We continue reading: "The crowd joined in the attack against Paul and Silas, and the magistrates ordered them to be stripped and beaten with rods. After they had been severely flogged, they were thrown into prison, and the jailer was commanded to guard them carefully. When he received these orders, he put them in the inner cell and fastened their feet in the stocks" (Acts 16:22-24, NIV).
You and me likely would have been angry and called our parents or friends, maybe even a bail bondman. But look at how Paul and Silas responded!
"About midnight Paul and Silas were praying and singing hymns to God, and the other prisoners were listening to them. Suddenly there was such a violent earthquake that the foundations of the prison were shaken. At once all the prison doors flew open, and everyone’s chains came loose. The jailer woke up, and when he saw the prison doors open, he drew his sword and was about to kill himself because he thought the prisoners had escaped. But Paul shouted, “Don’t harm yourself! We are all here!”(Acts 25:28, NIV).
"The jailer called for lights, rushed in and fell trembling before Paul and Silas. He then brought them out and asked, “Sirs, what must I do to be saved?” (Acts 16:29-30, NIV).
The jailer woke up in more ways than one! He wanted to be saved! Do you see how God was working when these men were being persecuted by the government?
They replied, “Believe in the Lord Jesus, and you will be saved—you and your household.” Then they spoke the word of the Lord to him and to all the others in his house. At that hour of the night the jailer took them and washed their wounds; then immediately he and all his household were baptized. The jailer brought them into his house and set a meal before them; he was filled with joy because he had come to believe in God—he and his whole household" Acts 16:31-34, NIV).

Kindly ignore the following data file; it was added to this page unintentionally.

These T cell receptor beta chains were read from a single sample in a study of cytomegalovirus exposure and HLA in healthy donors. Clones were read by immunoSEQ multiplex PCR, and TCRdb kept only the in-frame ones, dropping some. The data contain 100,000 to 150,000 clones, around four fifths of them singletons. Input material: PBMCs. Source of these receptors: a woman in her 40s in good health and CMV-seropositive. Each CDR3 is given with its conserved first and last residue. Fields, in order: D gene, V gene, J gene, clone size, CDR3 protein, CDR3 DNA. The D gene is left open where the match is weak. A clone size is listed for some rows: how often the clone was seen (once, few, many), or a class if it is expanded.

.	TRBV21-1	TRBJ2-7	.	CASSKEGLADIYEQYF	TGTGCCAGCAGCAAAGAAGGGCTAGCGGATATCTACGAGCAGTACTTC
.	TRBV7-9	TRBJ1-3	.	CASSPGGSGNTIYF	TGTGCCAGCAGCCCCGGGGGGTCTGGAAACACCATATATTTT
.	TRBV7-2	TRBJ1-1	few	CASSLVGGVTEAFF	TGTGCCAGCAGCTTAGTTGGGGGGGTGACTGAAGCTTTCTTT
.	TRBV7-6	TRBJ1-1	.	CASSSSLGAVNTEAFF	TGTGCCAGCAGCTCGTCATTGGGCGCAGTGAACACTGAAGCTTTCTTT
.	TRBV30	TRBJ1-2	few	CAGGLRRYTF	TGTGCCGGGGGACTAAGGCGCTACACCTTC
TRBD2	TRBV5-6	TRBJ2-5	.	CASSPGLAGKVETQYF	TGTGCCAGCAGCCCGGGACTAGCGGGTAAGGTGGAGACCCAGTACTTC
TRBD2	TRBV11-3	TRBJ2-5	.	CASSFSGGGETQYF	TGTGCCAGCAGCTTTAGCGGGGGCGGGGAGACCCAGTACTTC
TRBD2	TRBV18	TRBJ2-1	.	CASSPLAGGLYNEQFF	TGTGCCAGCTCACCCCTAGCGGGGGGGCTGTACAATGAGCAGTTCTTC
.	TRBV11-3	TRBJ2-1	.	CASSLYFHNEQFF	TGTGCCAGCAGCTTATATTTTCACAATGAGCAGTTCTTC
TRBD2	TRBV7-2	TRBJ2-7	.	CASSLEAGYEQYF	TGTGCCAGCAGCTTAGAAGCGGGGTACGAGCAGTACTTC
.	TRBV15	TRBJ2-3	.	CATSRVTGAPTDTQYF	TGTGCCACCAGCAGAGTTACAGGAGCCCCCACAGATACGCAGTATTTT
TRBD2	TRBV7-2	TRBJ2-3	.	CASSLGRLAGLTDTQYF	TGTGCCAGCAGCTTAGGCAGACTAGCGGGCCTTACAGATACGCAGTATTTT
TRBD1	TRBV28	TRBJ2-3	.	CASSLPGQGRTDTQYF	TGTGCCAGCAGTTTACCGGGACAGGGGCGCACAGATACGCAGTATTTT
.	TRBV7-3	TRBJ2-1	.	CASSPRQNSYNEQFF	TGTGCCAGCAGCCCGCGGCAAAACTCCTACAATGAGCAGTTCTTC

You and your family does not mean a family plan of salvation. Rather, all heard the message of Paul and believed in their own right. When the head of a household makes a decision, the family typically goes along with it. Is this true in your family?
Now here comes the good part of the story!
"When it was daylight, the magistrates sent their officers to the jailer with the order: “Release those men.”The jailer told Paul, “The magistrates have ordered that you and Silas be released. Now you can leave. Go in peace” (Acts 16:35-36, NIV).
You see, Paul knew he was in the right to obey God and not man or governments.
"But Paul said to the officers: “They beat us publicly without a trial, even though we are Roman citizens, and threw us into prison. And now do they want to get rid of us quietly? No! Let them come themselves and escort us out” (Acts 16:37, NIV).
You can bet all were scared on the side of the government, because they had willfully been obedient to their interpretation of the law rather than the law itself.
"The officers reported this to the magistrates, and when they heard that Paul and Silas were Roman citizens, they were alarmed. They came to appease them and escorted them from the prison, requesting them to leave the city. (Acts 16, 38-39, NIV).
In the end, Paul and Silas didn't heed the request nor did they leave Philippi right away, but instead they hung out with Lydia and some other women for three days and chilled in fellowship. We also need to know when civil disobedience is a duty rather than a choice.